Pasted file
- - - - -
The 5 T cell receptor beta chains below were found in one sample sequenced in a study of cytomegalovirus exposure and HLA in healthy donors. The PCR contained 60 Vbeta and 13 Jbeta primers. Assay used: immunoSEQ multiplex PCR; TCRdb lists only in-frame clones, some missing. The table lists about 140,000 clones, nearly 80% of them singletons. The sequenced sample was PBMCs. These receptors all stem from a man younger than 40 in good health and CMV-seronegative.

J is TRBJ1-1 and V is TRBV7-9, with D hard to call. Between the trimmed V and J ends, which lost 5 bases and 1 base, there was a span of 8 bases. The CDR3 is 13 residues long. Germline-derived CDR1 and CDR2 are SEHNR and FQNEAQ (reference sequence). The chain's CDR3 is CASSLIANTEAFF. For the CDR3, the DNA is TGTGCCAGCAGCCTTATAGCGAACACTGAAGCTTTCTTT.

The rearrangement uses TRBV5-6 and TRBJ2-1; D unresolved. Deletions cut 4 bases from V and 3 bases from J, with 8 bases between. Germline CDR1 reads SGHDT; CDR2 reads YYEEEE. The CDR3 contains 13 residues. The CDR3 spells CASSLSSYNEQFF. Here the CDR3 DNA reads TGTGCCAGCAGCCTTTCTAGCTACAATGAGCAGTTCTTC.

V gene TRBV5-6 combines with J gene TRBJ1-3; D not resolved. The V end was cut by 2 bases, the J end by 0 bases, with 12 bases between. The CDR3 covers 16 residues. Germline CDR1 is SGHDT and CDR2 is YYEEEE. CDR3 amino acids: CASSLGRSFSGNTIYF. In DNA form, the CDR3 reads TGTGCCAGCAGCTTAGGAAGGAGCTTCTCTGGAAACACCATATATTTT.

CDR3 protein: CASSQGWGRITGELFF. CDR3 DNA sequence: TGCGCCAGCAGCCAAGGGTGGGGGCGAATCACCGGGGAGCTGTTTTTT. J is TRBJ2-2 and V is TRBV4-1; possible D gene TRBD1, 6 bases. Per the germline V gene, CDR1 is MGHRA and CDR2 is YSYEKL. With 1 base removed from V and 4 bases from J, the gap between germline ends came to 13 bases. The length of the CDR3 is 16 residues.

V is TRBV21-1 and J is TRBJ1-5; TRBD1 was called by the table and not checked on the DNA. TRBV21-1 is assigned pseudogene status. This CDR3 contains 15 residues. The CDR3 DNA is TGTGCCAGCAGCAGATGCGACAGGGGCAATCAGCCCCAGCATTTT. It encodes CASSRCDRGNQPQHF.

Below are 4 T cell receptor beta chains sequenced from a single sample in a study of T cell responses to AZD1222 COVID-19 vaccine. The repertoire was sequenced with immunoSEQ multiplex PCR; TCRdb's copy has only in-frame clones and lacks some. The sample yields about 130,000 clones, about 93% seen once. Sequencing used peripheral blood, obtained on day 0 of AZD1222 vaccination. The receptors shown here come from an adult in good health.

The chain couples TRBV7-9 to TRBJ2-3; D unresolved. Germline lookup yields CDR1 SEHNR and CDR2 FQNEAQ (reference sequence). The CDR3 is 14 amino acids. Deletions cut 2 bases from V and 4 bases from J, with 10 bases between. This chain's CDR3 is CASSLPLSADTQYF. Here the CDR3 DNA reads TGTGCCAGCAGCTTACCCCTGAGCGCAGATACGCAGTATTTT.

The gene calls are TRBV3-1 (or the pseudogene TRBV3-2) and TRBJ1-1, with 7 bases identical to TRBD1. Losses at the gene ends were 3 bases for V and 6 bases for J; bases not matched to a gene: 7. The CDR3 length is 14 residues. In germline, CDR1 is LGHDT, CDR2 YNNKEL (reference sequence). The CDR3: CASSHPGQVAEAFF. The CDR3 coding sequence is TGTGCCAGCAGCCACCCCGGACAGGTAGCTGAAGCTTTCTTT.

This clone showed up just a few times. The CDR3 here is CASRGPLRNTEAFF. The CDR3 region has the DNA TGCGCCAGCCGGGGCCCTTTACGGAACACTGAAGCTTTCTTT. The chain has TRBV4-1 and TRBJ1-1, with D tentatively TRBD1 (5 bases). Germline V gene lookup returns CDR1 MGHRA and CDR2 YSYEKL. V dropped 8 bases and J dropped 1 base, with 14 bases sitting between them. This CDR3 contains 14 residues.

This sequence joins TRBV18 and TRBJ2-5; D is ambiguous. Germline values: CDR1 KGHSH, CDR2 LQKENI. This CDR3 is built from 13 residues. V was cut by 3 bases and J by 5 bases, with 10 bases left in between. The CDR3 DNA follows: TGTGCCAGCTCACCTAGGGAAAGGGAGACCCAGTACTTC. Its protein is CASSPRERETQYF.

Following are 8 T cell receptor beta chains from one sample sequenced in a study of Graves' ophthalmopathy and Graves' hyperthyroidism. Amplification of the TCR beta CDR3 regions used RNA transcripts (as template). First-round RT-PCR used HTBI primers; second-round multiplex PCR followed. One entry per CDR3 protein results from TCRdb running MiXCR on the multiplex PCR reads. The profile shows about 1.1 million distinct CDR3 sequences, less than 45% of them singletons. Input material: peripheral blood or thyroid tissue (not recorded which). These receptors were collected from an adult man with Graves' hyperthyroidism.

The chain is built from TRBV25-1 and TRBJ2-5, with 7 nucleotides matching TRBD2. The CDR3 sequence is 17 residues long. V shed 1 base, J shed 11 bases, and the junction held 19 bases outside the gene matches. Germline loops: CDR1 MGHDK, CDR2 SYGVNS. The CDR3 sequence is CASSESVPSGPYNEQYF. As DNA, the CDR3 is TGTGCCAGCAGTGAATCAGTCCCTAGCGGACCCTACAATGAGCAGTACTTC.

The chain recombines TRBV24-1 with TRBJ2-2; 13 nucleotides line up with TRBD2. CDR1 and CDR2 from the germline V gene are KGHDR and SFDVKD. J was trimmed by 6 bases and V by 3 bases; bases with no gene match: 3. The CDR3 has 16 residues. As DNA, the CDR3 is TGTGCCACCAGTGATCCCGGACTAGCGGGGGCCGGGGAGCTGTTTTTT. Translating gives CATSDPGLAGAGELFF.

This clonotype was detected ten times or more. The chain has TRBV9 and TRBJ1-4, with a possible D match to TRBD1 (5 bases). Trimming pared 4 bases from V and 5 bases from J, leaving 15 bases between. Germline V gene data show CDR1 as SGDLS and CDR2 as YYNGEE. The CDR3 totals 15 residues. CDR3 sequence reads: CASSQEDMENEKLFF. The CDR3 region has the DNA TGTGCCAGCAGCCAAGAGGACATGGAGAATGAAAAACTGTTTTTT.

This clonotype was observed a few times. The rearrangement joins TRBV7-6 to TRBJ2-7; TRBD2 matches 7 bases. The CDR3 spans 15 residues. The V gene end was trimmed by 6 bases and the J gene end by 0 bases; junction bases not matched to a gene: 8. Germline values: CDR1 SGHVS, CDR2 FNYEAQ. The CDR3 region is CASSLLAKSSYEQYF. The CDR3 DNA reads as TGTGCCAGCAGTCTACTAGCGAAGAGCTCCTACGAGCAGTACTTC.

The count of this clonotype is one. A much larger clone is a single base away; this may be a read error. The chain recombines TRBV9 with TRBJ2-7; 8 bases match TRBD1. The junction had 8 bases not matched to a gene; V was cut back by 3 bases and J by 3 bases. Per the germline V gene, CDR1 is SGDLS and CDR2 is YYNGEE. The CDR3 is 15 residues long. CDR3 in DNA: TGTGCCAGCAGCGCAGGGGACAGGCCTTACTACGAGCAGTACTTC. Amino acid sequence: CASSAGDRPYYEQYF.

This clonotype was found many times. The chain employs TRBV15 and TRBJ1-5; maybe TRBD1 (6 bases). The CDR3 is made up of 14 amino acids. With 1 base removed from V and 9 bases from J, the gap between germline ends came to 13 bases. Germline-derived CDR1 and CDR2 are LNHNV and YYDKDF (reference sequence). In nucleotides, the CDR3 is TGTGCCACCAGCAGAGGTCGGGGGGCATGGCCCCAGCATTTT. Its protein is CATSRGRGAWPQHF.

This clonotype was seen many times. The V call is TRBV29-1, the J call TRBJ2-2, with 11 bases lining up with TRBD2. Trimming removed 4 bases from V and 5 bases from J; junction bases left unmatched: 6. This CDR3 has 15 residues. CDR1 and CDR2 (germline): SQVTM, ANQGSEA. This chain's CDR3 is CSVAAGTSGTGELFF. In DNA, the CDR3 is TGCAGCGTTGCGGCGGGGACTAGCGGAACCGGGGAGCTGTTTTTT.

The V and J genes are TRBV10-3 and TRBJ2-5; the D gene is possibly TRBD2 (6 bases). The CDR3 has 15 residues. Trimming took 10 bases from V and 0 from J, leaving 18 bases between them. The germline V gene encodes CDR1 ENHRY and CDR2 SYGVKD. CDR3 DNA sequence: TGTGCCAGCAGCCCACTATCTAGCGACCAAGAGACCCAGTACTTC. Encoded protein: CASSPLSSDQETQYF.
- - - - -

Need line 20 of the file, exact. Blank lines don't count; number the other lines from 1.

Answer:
The V and J genes are TRBV10-3 and TRBJ2-5; the D gene is possibly TRBD2 (6 bases). The CDR3 has 15 residues. Trimming took 10 bases from V and 0 from J, leaving 18 bases between them. The germline V gene encodes CDR1 ENHRY and CDR2 SYGVKD. CDR3 DNA sequence: TGTGCCAGCAGCCCACTATCTAGCGACCAAGAGACCCAGTACTTC. Encoded protein: CASSPLSSDQETQYF.